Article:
How to Purchase Fabric

Having worked at two different fabric stores, I discovered just how many people enter a fabric store without any idea how to purchase fabric. Many times, they may be working on a small project, or decide to teach themselves how to sew. But first they have to be able to get the fabric they need. This is easy once you know how, but can be daunting the first time you try. Here are some tips if you find yourself needing fabric for a project, but have never before set foot in a fabric store.

First, fabric comes in different widths. There are four common widths, and most fabrics only come in two of those. The fabric widths are 45″, 54″, 60″ and 90″. The two most common widths are 45″ and 60″. 45″ tends to be mostly calico prints or bridal fabrics. 60″ tends to be sportswear fabrics. There are exceptions between these two, and you should look at your pattern to find out which one you need. The 54″ fabric is almost always home decor fabrics, such as upholstery or drapery fabrics. The 90″ is typically only available in muslin, an inexpensive fabric that is often used to make patterns.

Next, you will need to find a fabric that is acceptable for your project. If you want to make an evening gown, you will want to check the bridal section. If you want to make drapes, you need to check the upholstery/drapery area. The stores will typically have different sections, and you should search until you find the type of fabric you need.

After you have the fabric you want picked out, you take it to the cutting counter. In some places, the clerks will carry it to the tables for you. This is especially helpful with drapery fabrics, because they are almost always on large cardboard rolls. This may be true for all other fabrics, depending on the store. Once you are there, you will need to know how much fabric you want to purchase. If you are using a pattern, look at the measurements on the pattern, determine the size you need (which are typically different than store-bought clothing), and move across until you find the column for the correct width. This will tell you exactly how much fabric you need. This figure is almost always expressed in terms of yards, and that is how you should express it to the person cutting the fabric. The unit of measurement for fabric is the yard, and it is best to tell the clerk you need “two and a third yards” rather than “seven feet”, although most places can help you figure out the conversion. Also, unless noted elsewhere, your fabric will probably be priced by the yard.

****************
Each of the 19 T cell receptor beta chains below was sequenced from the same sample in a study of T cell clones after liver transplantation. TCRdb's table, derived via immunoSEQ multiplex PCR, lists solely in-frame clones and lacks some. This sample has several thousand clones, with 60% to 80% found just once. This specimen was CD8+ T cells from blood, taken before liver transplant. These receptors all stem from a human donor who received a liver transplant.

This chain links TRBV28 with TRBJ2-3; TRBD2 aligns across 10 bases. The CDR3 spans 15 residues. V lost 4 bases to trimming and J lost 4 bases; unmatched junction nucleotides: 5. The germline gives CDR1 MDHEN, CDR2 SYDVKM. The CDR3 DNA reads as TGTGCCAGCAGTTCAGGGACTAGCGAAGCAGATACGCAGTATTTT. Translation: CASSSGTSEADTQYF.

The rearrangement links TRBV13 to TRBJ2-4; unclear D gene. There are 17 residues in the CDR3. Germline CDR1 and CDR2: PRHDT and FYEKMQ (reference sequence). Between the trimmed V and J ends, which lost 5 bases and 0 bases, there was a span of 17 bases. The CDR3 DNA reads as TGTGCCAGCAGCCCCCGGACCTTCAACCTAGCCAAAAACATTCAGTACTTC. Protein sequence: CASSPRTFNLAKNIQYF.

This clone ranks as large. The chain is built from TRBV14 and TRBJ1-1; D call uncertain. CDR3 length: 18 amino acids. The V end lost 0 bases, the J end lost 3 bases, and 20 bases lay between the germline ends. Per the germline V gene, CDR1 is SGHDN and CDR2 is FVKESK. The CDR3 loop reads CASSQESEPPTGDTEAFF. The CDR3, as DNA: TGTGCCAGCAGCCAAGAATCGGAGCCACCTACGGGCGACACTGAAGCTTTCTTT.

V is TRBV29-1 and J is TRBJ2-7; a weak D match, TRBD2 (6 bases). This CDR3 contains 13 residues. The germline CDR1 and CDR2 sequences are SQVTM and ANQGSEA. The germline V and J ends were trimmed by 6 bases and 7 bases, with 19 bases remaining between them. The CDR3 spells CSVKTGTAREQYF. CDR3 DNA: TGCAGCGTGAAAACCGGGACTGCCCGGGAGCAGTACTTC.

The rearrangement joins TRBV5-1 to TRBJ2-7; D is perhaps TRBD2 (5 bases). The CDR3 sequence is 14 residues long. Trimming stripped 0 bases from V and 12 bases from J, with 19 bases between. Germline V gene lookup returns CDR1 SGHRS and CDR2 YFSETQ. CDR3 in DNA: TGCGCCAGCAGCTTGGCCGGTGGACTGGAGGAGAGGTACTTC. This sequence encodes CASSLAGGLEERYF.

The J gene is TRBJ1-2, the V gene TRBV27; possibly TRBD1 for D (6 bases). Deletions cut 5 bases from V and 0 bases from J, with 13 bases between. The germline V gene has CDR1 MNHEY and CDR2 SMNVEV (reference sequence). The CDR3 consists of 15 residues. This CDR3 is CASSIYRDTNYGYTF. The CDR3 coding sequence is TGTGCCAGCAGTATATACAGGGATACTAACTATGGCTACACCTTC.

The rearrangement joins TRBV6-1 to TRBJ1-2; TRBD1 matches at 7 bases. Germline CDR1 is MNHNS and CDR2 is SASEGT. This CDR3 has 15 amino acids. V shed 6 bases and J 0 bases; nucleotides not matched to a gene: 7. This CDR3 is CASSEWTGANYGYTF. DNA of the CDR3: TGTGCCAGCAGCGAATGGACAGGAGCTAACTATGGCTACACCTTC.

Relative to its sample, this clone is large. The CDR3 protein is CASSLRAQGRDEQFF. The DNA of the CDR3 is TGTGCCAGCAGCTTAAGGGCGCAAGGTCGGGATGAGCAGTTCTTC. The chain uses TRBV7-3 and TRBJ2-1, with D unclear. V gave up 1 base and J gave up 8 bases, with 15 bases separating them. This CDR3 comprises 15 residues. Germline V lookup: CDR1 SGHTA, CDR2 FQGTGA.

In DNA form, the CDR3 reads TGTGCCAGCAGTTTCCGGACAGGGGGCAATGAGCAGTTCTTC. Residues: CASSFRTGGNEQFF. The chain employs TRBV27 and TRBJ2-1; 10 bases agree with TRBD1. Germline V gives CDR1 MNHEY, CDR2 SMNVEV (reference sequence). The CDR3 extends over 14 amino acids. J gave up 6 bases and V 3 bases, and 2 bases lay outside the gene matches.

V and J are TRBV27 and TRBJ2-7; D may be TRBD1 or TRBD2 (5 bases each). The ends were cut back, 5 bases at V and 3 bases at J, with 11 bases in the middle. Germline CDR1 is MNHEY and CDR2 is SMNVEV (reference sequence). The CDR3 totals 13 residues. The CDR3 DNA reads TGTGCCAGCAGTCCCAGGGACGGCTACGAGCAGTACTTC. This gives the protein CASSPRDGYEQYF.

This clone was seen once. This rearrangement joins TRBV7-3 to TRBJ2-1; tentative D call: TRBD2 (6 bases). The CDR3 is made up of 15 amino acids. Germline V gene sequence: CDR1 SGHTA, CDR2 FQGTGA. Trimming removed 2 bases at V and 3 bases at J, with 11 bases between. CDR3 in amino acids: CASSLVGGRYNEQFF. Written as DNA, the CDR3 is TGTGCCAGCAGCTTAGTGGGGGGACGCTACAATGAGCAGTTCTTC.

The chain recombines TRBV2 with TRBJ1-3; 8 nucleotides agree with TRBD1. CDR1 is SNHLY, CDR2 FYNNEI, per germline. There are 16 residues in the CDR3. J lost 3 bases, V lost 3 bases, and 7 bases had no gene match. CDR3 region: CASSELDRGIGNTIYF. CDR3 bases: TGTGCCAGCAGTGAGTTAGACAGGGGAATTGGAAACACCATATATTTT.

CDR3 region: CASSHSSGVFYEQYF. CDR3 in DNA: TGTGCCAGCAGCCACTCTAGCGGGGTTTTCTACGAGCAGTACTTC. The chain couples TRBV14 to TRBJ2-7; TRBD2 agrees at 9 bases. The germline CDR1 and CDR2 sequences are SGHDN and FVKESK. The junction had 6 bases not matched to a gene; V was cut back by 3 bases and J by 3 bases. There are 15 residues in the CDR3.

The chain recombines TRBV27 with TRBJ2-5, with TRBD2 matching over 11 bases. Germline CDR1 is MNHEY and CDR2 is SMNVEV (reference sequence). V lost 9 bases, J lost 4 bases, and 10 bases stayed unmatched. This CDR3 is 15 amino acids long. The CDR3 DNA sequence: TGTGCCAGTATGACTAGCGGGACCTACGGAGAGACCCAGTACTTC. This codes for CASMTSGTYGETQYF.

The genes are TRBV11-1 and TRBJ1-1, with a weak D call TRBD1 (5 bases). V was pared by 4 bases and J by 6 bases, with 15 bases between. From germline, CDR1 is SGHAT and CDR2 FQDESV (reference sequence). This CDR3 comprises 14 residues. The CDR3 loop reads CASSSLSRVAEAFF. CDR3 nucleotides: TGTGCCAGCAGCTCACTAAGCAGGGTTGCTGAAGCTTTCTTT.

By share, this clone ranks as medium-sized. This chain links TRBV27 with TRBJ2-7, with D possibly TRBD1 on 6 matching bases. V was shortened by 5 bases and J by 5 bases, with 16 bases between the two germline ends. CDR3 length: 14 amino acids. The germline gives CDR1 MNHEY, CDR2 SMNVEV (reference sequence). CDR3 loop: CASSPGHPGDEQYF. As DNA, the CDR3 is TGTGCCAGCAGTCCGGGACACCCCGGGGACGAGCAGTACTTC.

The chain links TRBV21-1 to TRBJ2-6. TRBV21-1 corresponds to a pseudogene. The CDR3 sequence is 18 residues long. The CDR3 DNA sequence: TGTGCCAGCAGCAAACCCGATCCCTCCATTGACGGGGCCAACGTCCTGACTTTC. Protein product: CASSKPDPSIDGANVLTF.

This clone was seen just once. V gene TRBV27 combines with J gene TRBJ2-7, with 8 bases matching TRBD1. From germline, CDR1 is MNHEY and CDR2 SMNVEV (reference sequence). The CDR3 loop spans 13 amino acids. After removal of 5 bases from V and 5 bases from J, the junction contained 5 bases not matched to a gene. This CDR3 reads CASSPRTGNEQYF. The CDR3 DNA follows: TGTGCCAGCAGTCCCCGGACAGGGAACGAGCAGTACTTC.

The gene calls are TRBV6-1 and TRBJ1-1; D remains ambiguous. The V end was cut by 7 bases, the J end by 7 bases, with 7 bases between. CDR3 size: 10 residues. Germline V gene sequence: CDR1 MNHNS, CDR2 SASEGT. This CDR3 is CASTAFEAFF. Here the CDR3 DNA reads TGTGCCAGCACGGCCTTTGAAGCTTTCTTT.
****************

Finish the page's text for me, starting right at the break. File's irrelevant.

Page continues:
You need to make sure you understand the care instructions. Most fabrics are marked with the care instructions, or the store will have a chart that tells you how to care for them. Otherwise, you can ask the clerks, who will be able to tell you how to care for them.

Once you have purchased your fabric, you will need to take it home and wash it immediately, if it can be washed. This will cause it to shrink or fade before you have sewn the item you are making. One final note, the finished edges of the fabric are called the “selvedge”. This will be important to know if you are using a pattern, because you will need to fold the selvedge edges back together.

With these tips, you will be able to order fabric with confidence. Walking into a fabric store for the first time can be a little overwhelming with the numerous choices, the different widths, and the specific measurements. With these tips, there is no need for it to be daunting. You will be able to purchase your fabric easily and begin a new project or craft.

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